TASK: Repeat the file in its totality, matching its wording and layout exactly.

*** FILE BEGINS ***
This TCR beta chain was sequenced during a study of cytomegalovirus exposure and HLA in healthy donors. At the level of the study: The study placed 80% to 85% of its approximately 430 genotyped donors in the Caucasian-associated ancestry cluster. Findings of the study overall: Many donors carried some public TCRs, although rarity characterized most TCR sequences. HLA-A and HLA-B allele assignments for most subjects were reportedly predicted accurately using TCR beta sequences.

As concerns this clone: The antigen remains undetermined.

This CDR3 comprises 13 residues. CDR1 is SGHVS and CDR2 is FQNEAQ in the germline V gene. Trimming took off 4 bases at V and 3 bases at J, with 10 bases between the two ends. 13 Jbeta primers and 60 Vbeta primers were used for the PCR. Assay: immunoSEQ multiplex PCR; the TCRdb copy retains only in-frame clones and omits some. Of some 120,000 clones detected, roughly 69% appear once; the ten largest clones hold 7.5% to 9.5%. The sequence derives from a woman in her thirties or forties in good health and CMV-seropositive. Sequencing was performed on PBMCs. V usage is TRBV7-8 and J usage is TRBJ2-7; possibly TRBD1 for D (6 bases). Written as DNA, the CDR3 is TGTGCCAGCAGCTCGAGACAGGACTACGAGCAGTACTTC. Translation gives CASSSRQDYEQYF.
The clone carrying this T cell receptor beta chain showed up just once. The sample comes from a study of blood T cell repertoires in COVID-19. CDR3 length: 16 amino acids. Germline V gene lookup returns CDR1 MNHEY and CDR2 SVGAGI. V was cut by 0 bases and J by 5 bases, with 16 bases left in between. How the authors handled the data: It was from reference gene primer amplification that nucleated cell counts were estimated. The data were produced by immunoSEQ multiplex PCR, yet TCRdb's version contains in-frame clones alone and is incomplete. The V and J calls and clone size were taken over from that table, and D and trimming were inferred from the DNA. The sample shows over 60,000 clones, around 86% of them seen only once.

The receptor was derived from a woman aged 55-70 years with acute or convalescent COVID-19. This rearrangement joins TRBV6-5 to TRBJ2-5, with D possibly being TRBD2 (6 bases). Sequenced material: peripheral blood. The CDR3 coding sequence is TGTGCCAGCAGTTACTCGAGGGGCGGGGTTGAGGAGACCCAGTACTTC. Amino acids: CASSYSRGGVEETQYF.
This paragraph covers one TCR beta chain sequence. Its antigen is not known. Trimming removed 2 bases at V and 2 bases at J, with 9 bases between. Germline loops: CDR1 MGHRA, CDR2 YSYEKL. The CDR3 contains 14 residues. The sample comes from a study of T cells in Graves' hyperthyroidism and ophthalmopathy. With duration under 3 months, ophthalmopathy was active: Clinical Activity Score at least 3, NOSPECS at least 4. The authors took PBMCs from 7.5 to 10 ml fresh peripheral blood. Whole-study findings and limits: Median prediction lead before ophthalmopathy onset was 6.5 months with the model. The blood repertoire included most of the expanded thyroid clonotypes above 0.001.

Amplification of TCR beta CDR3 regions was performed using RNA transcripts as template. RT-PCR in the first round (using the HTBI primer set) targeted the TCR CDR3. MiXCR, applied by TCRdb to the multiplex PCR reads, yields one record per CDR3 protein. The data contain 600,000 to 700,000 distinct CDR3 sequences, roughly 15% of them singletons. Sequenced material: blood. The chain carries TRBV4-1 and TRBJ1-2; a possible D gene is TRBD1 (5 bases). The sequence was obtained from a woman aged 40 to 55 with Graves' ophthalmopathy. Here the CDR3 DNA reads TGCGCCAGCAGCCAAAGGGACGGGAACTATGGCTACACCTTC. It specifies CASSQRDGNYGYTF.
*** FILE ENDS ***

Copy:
This TCR beta chain was sequenced during a study of cytomegalovirus exposure and HLA in healthy donors. At the level of the study: The study placed 80% to 85% of its approximately 430 genotyped donors in the Caucasian-associated ancestry cluster. Findings of the study overall: Many donors carried some public TCRs, although rarity characterized most TCR sequences. HLA-A and HLA-B allele assignments for most subjects were reportedly predicted accurately using TCR beta sequences.

As concerns this clone: The antigen remains undetermined.

This CDR3 comprises 13 residues. CDR1 is SGHVS and CDR2 is FQNEAQ in the germline V gene. Trimming took off 4 bases at V and 3 bases at J, with 10 bases between the two ends. 13 Jbeta primers and 60 Vbeta primers were used for the PCR. Assay: immunoSEQ multiplex PCR; the TCRdb copy retains only in-frame clones and omits some. Of some 120,000 clones detected, roughly 69% appear once; the ten largest clones hold 7.5% to 9.5%. The sequence derives from a woman in her thirties or forties in good health and CMV-seropositive. Sequencing was performed on PBMCs. V usage is TRBV7-8 and J usage is TRBJ2-7; possibly TRBD1 for D (6 bases). Written as DNA, the CDR3 is TGTGCCAGCAGCTCGAGACAGGACTACGAGCAGTACTTC. Translation gives CASSSRQDYEQYF.
The clone carrying this T cell receptor beta chain showed up just once. The sample comes from a study of blood T cell repertoires in COVID-19. CDR3 length: 16 amino acids. Germline V gene lookup returns CDR1 MNHEY and CDR2 SVGAGI. V was cut by 0 bases and J by 5 bases, with 16 bases left in between. How the authors handled the data: It was from reference gene primer amplification that nucleated cell counts were estimated. The data were produced by immunoSEQ multiplex PCR, yet TCRdb's version contains in-frame clones alone and is incomplete. The V and J calls and clone size were taken over from that table, and D and trimming were inferred from the DNA. The sample shows over 60,000 clones, around 86% of them seen only once.

The receptor was derived from a woman aged 55-70 years with acute or convalescent COVID-19. This rearrangement joins TRBV6-5 to TRBJ2-5, with D possibly being TRBD2 (6 bases). Sequenced material: peripheral blood. The CDR3 coding sequence is TGTGCCAGCAGTTACTCGAGGGGCGGGGTTGAGGAGACCCAGTACTTC. Amino acids: CASSYSRGGVEETQYF.
This paragraph covers one TCR beta chain sequence. Its antigen is not known. Trimming removed 2 bases at V and 2 bases at J, with 9 bases between. Germline loops: CDR1 MGHRA, CDR2 YSYEKL. The CDR3 contains 14 residues. The sample comes from a study of T cells in Graves' hyperthyroidism and ophthalmopathy. With duration under 3 months, ophthalmopathy was active: Clinical Activity Score at least 3, NOSPECS at least 4. The authors took PBMCs from 7.5 to 10 ml fresh peripheral blood. Whole-study findings and limits: Median prediction lead before ophthalmopathy onset was 6.5 months with the model. The blood repertoire included most of the expanded thyroid clonotypes above 0.001.

Amplification of TCR beta CDR3 regions was performed using RNA transcripts as template. RT-PCR in the first round (using the HTBI primer set) targeted the TCR CDR3. MiXCR, applied by TCRdb to the multiplex PCR reads, yields one record per CDR3 protein. The data contain 600,000 to 700,000 distinct CDR3 sequences, roughly 15% of them singletons. Sequenced material: blood. The chain carries TRBV4-1 and TRBJ1-2; a possible D gene is TRBD1 (5 bases). The sequence was obtained from a woman aged 40 to 55 with Graves' ophthalmopathy. Here the CDR3 DNA reads TGCGCCAGCAGCCAAAGGGACGGGAACTATGGCTACACCTTC. It specifies CASSQRDGNYGYTF.